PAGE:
City of Detroit U.S. National Register of Historic Places Topics Lists by statesAlabama • Alaska • Arizona • Arkansas • California • Colorado • Connecticut • Delaware • Florida • Georgia • Hawaii • Idaho • Illinois • Indiana • Iowa • Kansas • Kentucky • Louisiana • Maine • Maryland • Massachusetts • Michigan • Minnesota • Mississippi • Missouri • Montana • Nebraska • Nevada • New Hampshire • New Jersey • New Mexico • New York • North Carolina • North Dakota • Ohio • Oklahoma • Oregon • Pennsylvania • Rhode Island • South Carolina • South Dakota • Tennessee • Texas • Utah • Vermont • Virginia • Washington • West Virginia • Wisconsin • Wyoming Lists by territories Lists by associated states Other Theatre in Detroit VenuesBaldwin Theatre • Bohemian National Home • Bonstelle Theatre • Century Theatre • City Theatre • Detroit Film Theatre • Detroit Masonic Temple • Detroit Opera House • Detroit Repertory Theatre • Fisher Theatre • The Fillmore Detroit • Fox Theatre • Gem Theatre • Greektown Casino • Harpos Concert Theatre • Hilberry Theatre • MGM Grand Detroit • Majestic Theater • Max M. Fisher Music Center • MotorCity Casino • Music Hall Center • Orchestra Hall • The Players • Redford Theatre • Senate Theatre • Studio Theatre OrganizationsBert's Entertainment • Detroit Institute of Arts • Detroit Repertory Theatre • Detroit Symphony Orchestra • Greektown Casino • Kresge Foundation • Live Nation • MGM Mirage • Mosiac Youth Theatre • MotorCity Casino • Nederlander • Plowshares Theatre Co. • Olympia Entertainment • The Players Club • Theatre Bizarre • Wayne State University Architecture of metropolitan Detroit Skyscrapers10 tallest
to 73 stories20 tallest30 tallest40 tallest50 - 195 tallest60 - 195 tallest70 - 195 tallestNew Center
to 30 storiesEast side
to 29 storiesSuburban
to 32 stories
under 10 stories
Parks and gardens Museums and librariesDetroit Institute of Arts · Detroit Public Library · Museum of African American History · Science Center · Historical Museum · Cranbrook · The Henry Ford · Meadowbrook Hall · Fair Lane · Edsel and Eleanor Ford House · Pewabic Pottery · Southfield Public Library · University of Michigan Museum of Art Religious landmarksReligious landmarks Performance centers Neighborhood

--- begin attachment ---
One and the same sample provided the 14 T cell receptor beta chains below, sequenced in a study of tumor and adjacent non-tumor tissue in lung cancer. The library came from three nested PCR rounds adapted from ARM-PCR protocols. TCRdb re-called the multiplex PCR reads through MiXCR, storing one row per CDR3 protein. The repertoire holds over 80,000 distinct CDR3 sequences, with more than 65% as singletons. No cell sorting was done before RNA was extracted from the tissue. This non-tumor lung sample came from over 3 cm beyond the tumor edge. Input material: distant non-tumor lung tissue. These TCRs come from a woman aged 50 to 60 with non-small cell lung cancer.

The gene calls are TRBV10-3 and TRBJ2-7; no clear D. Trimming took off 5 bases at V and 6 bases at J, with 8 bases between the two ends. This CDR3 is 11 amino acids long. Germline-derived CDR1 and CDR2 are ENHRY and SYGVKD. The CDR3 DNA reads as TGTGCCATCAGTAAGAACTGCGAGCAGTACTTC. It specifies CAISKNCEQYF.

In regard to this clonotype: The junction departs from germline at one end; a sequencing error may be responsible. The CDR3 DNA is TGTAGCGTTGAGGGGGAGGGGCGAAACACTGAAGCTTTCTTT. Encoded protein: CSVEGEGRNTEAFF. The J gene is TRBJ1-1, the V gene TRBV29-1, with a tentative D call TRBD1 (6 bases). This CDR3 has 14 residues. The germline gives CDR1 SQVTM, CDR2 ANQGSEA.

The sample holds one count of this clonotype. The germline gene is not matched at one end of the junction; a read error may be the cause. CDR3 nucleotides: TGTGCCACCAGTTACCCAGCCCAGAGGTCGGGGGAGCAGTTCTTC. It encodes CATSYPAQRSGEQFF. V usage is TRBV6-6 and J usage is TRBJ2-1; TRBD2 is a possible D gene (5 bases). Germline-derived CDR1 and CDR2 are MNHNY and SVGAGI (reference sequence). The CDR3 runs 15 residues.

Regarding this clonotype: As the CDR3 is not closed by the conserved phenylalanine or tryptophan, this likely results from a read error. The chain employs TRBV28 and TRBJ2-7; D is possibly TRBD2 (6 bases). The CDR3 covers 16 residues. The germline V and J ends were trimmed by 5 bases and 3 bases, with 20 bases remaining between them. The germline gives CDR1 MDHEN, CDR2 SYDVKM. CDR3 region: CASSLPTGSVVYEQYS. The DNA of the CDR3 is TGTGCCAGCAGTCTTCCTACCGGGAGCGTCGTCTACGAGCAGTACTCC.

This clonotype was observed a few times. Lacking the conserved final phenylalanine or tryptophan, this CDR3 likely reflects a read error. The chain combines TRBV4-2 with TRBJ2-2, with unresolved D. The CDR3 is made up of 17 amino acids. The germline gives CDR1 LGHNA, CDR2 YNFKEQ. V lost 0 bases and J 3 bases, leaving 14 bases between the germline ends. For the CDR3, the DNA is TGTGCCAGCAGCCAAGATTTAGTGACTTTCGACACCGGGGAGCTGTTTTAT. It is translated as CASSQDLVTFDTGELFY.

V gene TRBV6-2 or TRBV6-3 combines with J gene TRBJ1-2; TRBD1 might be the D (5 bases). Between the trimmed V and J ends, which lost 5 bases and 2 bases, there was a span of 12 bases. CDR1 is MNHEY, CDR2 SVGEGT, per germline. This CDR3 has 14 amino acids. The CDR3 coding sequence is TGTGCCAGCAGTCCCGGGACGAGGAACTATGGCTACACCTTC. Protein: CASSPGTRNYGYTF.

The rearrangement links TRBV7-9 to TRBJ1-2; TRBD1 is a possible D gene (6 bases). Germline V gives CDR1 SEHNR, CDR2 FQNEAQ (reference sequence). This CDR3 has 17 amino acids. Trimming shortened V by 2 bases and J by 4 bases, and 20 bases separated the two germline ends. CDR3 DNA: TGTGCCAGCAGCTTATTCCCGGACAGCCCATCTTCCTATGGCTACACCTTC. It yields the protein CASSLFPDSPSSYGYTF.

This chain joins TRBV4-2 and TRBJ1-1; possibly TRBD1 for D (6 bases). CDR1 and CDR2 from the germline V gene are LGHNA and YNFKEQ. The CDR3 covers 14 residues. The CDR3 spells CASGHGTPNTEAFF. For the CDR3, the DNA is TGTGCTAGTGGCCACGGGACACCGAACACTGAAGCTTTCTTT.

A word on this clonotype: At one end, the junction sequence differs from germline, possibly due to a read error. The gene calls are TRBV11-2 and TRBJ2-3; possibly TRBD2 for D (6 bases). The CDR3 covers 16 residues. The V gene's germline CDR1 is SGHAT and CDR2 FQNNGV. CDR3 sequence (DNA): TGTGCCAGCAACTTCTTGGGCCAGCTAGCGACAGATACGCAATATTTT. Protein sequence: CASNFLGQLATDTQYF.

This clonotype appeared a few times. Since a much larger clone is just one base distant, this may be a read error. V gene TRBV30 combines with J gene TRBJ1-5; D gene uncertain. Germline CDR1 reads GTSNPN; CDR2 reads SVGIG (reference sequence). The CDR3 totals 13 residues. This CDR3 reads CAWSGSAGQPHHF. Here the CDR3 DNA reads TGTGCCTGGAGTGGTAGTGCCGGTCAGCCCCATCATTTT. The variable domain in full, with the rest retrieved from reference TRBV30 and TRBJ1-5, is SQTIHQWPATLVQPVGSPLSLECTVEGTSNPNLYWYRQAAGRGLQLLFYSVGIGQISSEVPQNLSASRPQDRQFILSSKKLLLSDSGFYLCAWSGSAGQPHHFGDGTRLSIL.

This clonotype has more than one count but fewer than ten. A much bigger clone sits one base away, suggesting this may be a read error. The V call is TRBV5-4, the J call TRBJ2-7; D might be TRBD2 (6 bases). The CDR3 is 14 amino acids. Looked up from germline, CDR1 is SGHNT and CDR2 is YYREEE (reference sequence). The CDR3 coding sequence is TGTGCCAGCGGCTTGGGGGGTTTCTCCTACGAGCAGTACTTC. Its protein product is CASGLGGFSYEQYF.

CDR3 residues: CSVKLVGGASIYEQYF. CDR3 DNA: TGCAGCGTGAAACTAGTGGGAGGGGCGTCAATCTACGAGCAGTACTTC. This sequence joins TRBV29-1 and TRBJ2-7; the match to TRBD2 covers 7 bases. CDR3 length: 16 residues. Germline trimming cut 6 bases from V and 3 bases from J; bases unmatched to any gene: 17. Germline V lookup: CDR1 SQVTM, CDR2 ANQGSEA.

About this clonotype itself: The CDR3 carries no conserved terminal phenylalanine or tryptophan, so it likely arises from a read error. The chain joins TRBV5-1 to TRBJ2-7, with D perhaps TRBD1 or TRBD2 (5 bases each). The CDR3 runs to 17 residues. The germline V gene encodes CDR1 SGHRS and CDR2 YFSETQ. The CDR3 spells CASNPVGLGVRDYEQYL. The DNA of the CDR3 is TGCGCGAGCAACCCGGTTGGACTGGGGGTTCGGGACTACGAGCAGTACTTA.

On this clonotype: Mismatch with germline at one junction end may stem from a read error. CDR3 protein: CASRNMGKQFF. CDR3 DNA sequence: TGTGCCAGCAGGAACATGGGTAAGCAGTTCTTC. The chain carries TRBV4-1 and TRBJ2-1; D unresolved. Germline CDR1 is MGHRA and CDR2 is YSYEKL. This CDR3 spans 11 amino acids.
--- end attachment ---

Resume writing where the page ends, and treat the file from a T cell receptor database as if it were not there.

Historic DistrictsSee also: List of tallest buildings in Detroit
Wikimedia Foundation. 2010.
Look at other dictionaries:
Progress Energy Center for the Performing Arts — in Raleigh and commemorative statue of the city s namesake Sir Walter Raleigh The Progress Energy Center for the Performing Arts is the main venue for the performing arts in Raleigh, North Carolina. The naming rights to the cente … Wikipedia
Krannert Center for the Performing Arts — The Krannert Center for the Performing Arts was built in 1969 in Urbana, Illinois, USA, on the campus of the University of Illinois at Urbana Champaign as an educational and performing arts complex. Herman Krannert, an industrialist (founder of… … Wikipedia
Hobby Center for the Performing Arts — The Hobby Center for the Performing Arts is a theater in Houston, Texas, USA. Opened to the public in 2002, the theater is located downtown on the edge of the Houston Theater District. Hobby Center features 60 foot high glass walls with views of… … Wikipedia
Cerritos Center for the Performing Arts — The Cerritos Center for the Performing Arts (or CCPA) is a 154,000 square foot (14,300 m2) entertainment and music venue located in the Cerritos Towne Center of Cerritos, California. It is owned and operated by the City of Cerritos and it… … Wikipedia
Dallas Center for the Performing Arts — The Dallas Center for the Performing Arts is a new multi venue center for performances of opera, musical theater, classic and experimental theater, ballet and other forms of dance. The campaign to build the Center has a goal $275 million, with… … Wikipedia
Bushnell Center for the Performing Arts — The Bushnell Center for the Performing Arts in Hartford, Connecticut, United States, was built in 1930 by Dotha Bushnell Hillyer as a living memorial to her father, the Reverend Dr. Horace Bushnell (1802 1876), a Hartford minister, theologian,… … Wikipedia
Alaska Center for the Performing Arts — The Alaska Center for the Performing Arts is a performance venue in downtown Anchorage in the U.S. state of Alaska. Opened in 1989, it entertains over 200,000 patrons annually, and consists of three theaters: * Evangeline Atwood Concert Hall,… … Wikipedia
John F. Kennedy Center for the Performing Arts — Kennedy Center redirects here. For the spaceport, see Kennedy Space Center Kennedy Center … Wikipedia
Lincoln Center for the Performing Arts — Lincoln Center redirects here. For other uses, see Lincoln Center (disambiguation). The Metropolitan Opera House (left) and Avery Fisher Hall (right) at twilight Lincoln Center for the Performing Arts is a 16.3 acre (6.6 ha) complex of… … Wikipedia
Ordway Center for the Performing Arts — Coordinates: 44°56′41″N 93°05′54″W / 44.9448°N 93.0982°W / 44.9448; 93.0982 … Wikipedia